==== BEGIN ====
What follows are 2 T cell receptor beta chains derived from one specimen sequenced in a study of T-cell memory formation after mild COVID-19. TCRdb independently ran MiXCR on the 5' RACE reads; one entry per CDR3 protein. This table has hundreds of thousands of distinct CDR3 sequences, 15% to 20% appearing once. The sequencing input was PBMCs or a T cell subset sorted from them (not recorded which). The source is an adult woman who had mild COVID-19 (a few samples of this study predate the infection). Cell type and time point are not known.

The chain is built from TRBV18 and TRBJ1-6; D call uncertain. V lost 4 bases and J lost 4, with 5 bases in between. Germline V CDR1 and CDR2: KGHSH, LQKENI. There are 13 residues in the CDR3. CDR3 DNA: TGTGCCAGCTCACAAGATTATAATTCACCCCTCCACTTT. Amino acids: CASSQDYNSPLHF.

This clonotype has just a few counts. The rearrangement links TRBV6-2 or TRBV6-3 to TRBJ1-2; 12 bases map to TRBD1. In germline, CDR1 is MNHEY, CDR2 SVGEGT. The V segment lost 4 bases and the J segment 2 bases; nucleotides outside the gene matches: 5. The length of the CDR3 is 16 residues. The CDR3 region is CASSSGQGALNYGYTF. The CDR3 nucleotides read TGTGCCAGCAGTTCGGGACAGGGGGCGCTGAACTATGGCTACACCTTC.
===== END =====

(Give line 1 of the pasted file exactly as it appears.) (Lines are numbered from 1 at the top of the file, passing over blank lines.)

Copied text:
What follows are 2 T cell receptor beta chains derived from one specimen sequenced in a study of T-cell memory formation after mild COVID-19. TCRdb independently ran MiXCR on the 5' RACE reads; one entry per CDR3 protein. This table has hundreds of thousands of distinct CDR3 sequences, 15% to 20% appearing once. The sequencing input was PBMCs or a T cell subset sorted from them (not recorded which). The source is an adult woman who had mild COVID-19 (a few samples of this study predate the infection). Cell type and time point are not known.